Leading from the Outside In:
Examining a Different Institutional Leadership Model For JTS-HUC-AJU

Classroom building, HUC Cincinnati

By Steven Windmueller, Ph.D.

When institutions make new leadership choices, what criteria drive their selections? A set of significant structural and policy issues confront educational institutions today. This is especially the case for our Jewish seminaries. The decline of support for organized religion, the changing roles of clergy, and the presence of new competitors represent three of these primary institutional challenges. Seminaries such as JTS (Jewish Theological Seminary), HUC-JIR (Hebrew Union College-Jewish Institute of Religion) and the AJU (American Jewish University) face additional tests, as they also must demonstrate their academic credibility in a competitive marketplace where other centers of Jewish learning also operate and compete with them for essential resources.

The preparation of their graduates adds another important and essential dimension to their denominational mandate. What skills will 21st century clergy, Jewish educators, and communal professionals require if they are to effectively lead synagogues, schools and civic Jewish institutions in a changing and uncertain environment? These and other educational challenges face these religious establishment institutions.

In addition, these anchor institutions of the Reform and Conservative Movements are competing for dollars to manage their annual operational budgets, just as they are seeking to grow their endowment funds and to cover increased expenses in connection with infrastructure costs. In acknowledging these competitive educational and structural realities, it would seem appropriate that each of these centers of Jewish learning has decided to shift their leadership model to reflect these new operational realities. The selection of Arnold Eisen (JTS) in 2006, Jeffrey Herbst (AJU), earlier this year, and now Andrew Rehfeld (HUC-JIR) offer some interesting insights into the changing character and direction of the seminary world. All are accomplished academics, with both Herbst and Rehfeld possessing significant institutional leadership portfolios prior to their selection as the institutional leaders of these major Jewish educational bodies. Interestingly, both of these gentlemen are accomplished political scientists. Herbst was previously the President of Colgate University and more recently the President and CEO of the Newseum in Washington, D.C. Since 2012, Andrew Rehfeld served as President and CEO of the Jewish Federation of St. Louis, following a distinguished career on the faculty at Washington University. From 1986 until his appointment to the JTS Chancellor’s position, Arnie Eisen served on the faculty at Stanford University. Prior to his current appointment, he was the Koshland Professor of Jewish Culture and Religion and Chair of the Department of Religious Studies.

While none of these three seminary leaders are graduates of the institutions that they serve, or will serve, each of them holds significant and essential ties to the religious movements that are represented by their respective schools. In hiring non-rabbis and academic/administrators who have no longstanding institutional ties or pre-existing loyalties to these particular seminaries, these leaders are not bound by their personal histories to preserve structures or retain programs that over time may prove costly or ineffective. The advantage here is potentially significant in permitting these leaders to promote structural and institutional change.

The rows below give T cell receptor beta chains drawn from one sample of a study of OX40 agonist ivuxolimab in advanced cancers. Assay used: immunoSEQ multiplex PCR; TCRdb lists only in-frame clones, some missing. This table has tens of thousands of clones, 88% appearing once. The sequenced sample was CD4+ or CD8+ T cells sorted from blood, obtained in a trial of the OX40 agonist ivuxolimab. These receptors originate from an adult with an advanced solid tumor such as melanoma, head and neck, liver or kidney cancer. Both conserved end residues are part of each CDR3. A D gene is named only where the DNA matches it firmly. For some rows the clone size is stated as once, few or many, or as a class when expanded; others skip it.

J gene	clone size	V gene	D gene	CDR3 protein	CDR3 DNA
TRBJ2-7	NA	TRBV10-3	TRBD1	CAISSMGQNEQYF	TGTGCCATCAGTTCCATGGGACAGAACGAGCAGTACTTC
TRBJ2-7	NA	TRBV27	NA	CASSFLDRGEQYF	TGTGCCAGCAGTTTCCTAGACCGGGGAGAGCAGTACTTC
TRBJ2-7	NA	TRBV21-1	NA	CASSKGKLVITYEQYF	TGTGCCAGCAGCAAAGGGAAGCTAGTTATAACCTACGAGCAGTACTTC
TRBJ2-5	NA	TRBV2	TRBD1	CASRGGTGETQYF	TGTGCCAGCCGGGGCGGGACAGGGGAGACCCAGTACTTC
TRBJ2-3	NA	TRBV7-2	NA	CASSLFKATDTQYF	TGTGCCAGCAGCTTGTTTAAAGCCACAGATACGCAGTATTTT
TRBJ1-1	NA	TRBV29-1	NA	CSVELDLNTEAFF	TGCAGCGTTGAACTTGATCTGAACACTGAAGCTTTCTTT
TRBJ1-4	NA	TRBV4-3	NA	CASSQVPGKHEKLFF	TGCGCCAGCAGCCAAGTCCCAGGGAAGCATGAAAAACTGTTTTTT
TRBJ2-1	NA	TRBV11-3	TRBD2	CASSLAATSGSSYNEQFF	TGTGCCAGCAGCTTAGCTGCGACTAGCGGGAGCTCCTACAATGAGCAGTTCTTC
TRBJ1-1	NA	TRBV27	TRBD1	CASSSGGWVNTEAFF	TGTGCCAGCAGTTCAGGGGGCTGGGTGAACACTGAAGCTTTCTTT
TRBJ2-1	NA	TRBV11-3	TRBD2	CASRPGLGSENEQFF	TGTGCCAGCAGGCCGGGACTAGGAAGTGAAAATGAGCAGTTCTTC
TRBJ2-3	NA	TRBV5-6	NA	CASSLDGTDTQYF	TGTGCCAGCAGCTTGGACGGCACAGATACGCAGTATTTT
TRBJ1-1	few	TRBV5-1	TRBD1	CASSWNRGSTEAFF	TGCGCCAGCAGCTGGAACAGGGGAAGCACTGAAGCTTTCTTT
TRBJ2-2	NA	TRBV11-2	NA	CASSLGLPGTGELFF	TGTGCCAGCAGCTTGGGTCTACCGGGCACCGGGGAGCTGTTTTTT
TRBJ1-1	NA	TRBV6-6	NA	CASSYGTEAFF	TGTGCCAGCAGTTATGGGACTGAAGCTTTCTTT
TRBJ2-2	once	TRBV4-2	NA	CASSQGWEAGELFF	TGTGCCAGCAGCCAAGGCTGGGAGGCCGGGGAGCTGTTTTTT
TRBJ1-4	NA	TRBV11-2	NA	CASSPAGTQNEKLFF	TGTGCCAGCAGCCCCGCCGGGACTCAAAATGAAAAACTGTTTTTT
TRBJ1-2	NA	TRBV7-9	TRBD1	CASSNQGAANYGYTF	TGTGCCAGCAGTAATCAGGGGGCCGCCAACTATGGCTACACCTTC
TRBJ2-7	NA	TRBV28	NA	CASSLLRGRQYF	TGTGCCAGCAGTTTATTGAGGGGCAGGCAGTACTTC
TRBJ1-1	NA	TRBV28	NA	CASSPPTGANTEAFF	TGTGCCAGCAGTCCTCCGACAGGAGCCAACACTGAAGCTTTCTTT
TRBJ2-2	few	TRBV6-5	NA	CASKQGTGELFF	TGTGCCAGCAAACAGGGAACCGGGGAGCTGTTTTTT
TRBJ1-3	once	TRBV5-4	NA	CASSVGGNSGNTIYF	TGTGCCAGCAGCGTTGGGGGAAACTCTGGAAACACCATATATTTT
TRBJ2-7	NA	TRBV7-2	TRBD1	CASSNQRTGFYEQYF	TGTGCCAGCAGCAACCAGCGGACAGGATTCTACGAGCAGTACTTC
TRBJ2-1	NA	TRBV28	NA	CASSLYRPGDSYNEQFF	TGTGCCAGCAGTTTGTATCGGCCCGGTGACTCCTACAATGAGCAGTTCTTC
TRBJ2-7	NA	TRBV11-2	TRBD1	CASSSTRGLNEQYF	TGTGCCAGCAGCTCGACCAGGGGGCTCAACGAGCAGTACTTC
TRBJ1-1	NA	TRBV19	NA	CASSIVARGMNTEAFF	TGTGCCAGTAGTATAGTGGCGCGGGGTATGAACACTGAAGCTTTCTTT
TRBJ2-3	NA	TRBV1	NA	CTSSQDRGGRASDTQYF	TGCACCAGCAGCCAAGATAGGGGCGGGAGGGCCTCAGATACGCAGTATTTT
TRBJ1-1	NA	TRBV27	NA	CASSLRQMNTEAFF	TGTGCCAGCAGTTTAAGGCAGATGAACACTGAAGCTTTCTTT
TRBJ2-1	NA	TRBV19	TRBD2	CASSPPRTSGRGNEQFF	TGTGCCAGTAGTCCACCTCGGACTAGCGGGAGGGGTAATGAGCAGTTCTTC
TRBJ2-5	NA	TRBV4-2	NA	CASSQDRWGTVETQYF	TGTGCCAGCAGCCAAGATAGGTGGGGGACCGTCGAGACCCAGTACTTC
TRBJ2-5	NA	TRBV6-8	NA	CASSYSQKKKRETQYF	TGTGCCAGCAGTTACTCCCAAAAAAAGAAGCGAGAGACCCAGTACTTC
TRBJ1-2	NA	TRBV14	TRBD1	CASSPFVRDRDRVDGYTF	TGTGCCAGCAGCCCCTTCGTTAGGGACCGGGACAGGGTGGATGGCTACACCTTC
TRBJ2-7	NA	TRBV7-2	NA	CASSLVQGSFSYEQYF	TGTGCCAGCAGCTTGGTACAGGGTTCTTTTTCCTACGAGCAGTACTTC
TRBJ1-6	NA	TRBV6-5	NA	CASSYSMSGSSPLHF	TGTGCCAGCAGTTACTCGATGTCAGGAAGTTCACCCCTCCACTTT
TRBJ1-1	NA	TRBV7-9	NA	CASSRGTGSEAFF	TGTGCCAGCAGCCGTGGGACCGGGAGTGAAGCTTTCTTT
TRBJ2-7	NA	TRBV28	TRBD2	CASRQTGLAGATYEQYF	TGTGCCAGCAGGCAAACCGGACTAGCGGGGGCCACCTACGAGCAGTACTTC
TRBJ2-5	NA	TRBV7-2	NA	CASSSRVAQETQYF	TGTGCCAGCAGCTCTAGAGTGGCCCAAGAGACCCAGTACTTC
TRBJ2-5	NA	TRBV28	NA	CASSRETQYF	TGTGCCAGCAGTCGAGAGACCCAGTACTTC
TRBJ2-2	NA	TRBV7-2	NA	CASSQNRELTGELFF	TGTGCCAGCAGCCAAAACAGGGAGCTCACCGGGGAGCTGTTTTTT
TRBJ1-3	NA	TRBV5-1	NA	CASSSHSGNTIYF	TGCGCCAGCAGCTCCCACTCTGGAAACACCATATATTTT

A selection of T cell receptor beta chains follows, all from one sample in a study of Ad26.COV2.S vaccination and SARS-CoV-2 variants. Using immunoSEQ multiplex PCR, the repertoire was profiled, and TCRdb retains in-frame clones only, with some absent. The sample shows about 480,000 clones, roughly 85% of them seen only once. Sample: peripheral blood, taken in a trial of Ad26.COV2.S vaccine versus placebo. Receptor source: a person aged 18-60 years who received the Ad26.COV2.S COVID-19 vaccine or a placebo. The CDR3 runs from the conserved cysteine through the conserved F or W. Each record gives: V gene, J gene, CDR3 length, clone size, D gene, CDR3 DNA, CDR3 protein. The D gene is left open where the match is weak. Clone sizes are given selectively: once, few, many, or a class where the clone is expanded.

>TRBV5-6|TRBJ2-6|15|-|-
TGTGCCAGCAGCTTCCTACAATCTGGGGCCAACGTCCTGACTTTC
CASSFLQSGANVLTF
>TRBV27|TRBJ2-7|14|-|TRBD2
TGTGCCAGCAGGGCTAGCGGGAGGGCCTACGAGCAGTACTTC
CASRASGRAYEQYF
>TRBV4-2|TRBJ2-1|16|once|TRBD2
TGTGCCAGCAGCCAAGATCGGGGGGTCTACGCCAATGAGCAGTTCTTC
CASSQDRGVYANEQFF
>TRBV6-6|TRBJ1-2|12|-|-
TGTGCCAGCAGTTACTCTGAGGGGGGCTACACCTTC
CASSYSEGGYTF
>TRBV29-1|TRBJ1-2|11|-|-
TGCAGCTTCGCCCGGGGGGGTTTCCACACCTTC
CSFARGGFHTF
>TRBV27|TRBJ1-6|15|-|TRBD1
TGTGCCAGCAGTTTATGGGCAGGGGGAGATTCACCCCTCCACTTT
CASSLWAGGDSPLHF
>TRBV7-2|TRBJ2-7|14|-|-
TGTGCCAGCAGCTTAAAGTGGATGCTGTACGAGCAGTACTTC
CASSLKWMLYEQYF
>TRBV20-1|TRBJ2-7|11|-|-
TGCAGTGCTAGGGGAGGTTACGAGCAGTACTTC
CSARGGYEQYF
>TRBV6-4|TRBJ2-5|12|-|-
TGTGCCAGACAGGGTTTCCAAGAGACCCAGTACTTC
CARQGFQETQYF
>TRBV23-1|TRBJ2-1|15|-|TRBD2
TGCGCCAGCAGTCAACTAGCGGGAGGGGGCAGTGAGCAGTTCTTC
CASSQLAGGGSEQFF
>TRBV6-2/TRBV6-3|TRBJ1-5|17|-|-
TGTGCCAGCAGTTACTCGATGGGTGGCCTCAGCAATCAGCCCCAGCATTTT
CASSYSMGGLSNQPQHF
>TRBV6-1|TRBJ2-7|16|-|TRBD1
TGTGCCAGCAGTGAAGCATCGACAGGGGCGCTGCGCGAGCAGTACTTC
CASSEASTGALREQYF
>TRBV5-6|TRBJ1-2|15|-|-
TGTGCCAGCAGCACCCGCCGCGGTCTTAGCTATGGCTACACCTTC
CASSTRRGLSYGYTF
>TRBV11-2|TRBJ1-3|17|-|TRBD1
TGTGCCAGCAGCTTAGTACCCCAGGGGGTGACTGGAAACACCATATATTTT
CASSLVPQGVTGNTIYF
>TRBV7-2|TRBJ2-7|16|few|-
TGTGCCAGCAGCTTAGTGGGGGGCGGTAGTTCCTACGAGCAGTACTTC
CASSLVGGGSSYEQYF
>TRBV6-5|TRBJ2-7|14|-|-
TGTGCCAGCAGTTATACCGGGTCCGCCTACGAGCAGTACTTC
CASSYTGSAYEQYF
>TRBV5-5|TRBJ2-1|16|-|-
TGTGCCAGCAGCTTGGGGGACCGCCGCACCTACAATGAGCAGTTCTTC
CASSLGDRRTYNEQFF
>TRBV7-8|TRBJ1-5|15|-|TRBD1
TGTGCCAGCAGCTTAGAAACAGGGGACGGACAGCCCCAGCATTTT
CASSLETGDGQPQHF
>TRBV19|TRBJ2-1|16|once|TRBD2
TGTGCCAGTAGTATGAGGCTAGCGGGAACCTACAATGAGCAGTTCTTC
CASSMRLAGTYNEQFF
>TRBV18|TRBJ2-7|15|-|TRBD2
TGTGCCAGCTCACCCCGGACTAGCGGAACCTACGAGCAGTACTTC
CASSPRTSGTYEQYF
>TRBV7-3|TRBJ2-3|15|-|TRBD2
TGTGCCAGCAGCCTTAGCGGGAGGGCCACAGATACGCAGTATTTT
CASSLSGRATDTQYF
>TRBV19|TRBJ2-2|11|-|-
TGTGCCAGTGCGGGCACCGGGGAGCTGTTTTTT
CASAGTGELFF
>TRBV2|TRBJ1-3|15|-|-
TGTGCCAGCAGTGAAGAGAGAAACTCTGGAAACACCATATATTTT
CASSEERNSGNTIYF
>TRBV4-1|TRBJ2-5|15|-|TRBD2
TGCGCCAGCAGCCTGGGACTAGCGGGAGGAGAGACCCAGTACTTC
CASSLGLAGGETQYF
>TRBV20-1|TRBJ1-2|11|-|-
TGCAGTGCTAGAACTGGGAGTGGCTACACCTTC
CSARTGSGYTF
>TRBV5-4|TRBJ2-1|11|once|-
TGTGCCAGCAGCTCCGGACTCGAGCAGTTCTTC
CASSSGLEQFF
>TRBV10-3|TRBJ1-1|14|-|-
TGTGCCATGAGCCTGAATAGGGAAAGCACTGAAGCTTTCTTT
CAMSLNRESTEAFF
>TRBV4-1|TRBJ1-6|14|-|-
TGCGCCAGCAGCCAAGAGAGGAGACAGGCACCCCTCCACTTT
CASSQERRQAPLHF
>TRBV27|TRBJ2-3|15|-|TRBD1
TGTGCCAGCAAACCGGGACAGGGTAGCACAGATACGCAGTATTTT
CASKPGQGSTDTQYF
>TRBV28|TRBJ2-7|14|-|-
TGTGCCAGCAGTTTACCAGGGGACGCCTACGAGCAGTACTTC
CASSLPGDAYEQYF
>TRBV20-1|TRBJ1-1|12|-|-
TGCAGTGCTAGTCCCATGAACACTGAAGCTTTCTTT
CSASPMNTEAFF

Unlike the leadership of Yeshiva University, the Reconstructionist Rabbinic College or Hebrew College, each of their respective presidents, Rabbi Dr. Ari Berman (2017), Rabbi Dr. Deborah Waxman (2014) and Rabbi Sharon Cohen Anisfeld (2018) retain longstanding ties to the institutions that they have been asked to lead. It should be noted that Rabbi Anisfeld received her ordination from the Reconstructionist Rabbinic College, while Rabbi Berman had spent the previous eight years in Israel earning a doctorate in Jewish thought at Hebrew University and serving as the head of the Jewish Heritage Center in Jerusalem. Rabbi Waxman represents the first woman to head both a rabbinic seminary and a denominational movement.

Indeed, this is not the first time that the seminary world has moved in this direction. With reference to YU, Richard Joel’s tenure as that institution’s president (2003-2017) may have marked the first contemporary iteration of this non-rabbinic model. Unlike its sister seminaries, JTS has experimented with a non-rabbinic leadership model earlier in its history. Cyrus Adler, a serious and accomplished scholar, would serve as Chancellor of JTS from 1915-1940. He would be instrumental in spearheading an important reorganization of that institution. In addition, Adler also served as president of the United Synagogue of America and would be involved in the founding of the Jewish Publication Society of America and the American Jewish Committee.

Indeed, as we have seen elsewhere in the Jewish world, there is a growing sentiment on the part of well-established organizations to go outside traditional boundaries to engage professionals with different sets of experiences and expertise to head many of the major American Jewish institutions.

The leadership choices being made both by our major seminaries and mainline organizations mark an interesting and important new direction for our community and its legacy institutions.

Dr. Steven Windmueller is the Rabbi Alfred Gottschalk Emeritus Professor of Jewish Communal Service at the Jack H. Skirball Campus of HUC-JIR. His writings can be found on his website: www.thewindreport.com.